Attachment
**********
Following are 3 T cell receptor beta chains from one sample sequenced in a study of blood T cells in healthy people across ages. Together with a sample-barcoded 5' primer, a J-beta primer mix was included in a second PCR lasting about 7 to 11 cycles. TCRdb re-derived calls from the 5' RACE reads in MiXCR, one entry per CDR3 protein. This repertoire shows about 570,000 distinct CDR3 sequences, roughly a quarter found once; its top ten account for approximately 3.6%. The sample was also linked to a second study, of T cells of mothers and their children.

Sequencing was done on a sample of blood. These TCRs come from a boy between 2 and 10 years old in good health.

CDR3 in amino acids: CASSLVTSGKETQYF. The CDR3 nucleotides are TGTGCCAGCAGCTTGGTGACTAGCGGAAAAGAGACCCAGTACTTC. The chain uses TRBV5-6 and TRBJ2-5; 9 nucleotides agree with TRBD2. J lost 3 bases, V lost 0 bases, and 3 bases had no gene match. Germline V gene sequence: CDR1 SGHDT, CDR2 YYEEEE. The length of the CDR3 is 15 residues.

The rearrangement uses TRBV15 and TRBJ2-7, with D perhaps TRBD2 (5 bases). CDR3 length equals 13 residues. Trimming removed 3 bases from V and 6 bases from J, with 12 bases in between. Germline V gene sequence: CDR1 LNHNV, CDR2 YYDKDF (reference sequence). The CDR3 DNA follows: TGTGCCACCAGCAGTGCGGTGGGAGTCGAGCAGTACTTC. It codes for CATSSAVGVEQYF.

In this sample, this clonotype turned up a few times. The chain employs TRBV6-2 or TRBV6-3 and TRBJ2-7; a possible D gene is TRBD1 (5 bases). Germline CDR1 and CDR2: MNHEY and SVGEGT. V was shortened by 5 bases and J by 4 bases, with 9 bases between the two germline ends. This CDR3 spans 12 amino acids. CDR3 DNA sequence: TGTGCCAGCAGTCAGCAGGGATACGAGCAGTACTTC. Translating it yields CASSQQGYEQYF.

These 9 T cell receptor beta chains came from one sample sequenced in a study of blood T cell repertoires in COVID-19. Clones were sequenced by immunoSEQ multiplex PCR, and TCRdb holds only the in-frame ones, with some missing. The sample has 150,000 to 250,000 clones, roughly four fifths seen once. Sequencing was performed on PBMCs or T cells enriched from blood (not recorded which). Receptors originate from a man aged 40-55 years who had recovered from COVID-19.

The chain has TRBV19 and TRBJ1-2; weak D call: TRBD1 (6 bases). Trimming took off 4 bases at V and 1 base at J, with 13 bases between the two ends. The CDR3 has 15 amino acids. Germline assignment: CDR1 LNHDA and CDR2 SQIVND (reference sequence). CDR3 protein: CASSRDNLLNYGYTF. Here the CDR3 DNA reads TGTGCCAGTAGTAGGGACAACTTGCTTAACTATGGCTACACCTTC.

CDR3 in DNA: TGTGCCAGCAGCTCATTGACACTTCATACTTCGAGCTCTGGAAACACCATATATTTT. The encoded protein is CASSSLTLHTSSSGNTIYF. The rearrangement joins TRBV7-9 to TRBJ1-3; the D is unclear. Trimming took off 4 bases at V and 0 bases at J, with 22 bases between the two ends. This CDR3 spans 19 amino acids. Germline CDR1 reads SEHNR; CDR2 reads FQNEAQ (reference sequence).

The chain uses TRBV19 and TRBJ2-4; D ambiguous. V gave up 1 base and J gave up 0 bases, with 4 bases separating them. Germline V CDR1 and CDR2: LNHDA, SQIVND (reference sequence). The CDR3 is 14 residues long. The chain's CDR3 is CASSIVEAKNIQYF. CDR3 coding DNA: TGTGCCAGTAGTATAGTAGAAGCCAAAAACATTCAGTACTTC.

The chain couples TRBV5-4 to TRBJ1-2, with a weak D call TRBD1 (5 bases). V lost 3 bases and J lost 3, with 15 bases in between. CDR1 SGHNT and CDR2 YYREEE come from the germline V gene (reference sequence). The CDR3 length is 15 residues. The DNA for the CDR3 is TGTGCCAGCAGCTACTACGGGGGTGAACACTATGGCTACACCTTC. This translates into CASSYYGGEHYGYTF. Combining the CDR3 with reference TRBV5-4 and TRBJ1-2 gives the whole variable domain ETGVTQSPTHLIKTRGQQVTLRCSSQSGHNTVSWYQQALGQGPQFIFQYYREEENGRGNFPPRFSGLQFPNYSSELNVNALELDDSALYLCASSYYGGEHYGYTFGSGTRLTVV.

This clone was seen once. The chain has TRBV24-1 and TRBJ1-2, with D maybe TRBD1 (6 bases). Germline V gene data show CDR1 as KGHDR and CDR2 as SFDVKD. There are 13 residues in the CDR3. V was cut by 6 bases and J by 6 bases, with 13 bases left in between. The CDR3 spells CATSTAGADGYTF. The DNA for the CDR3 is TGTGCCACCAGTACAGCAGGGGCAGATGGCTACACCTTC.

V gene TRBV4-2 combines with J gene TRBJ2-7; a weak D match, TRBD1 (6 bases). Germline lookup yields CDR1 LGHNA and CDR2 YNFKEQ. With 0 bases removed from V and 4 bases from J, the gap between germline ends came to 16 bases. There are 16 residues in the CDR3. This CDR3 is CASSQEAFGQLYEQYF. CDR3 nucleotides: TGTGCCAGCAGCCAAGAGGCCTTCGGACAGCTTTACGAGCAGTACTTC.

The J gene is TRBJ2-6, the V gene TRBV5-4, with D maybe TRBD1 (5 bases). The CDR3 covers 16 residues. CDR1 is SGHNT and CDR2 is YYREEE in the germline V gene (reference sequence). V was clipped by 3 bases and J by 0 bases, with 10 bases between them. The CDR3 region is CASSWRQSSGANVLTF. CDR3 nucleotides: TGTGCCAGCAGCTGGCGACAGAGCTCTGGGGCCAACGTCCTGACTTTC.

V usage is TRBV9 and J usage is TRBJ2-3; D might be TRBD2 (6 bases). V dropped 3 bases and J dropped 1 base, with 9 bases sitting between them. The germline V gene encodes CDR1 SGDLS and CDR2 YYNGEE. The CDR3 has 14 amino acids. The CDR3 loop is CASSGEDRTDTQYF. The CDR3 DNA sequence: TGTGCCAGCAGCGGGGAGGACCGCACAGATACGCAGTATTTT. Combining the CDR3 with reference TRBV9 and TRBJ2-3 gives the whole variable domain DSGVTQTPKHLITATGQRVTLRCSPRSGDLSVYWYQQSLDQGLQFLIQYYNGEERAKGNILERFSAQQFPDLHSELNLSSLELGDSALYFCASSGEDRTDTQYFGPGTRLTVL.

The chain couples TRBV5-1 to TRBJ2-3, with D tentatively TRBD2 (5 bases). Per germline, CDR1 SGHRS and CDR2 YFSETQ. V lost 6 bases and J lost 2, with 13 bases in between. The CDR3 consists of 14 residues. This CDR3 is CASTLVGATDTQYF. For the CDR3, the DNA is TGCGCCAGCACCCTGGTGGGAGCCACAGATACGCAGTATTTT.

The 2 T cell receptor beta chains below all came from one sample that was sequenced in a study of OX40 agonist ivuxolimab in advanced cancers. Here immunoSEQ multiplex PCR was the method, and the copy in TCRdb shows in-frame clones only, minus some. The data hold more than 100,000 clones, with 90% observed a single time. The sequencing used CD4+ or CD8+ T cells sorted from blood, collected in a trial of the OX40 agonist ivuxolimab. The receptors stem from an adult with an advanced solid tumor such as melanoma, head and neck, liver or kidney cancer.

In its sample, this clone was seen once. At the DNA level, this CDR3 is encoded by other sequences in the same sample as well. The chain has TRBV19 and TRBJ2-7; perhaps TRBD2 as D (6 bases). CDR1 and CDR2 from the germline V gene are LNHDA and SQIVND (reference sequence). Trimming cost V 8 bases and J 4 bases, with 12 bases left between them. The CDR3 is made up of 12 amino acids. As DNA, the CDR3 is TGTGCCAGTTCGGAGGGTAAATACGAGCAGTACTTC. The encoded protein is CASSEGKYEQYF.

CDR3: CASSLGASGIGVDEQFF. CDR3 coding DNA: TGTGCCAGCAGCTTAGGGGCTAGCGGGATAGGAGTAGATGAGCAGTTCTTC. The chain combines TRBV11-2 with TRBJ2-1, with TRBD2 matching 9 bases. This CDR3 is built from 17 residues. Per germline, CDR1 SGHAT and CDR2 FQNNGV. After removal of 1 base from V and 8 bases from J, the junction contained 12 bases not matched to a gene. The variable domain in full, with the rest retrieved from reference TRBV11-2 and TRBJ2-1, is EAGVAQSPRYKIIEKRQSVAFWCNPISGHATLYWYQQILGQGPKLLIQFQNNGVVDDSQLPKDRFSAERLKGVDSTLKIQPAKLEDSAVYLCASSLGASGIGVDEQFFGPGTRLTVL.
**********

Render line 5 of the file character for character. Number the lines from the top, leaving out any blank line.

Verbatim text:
In this sample, this clonotype turned up a few times. The chain employs TRBV6-2 or TRBV6-3 and TRBJ2-7; a possible D gene is TRBD1 (5 bases). Germline CDR1 and CDR2: MNHEY and SVGEGT. V was shortened by 5 bases and J by 4 bases, with 9 bases between the two germline ends. This CDR3 spans 12 amino acids. CDR3 DNA sequence: TGTGCCAGCAGTCAGCAGGGATACGAGCAGTACTTC. Translating it yields CASSQQGYEQYF.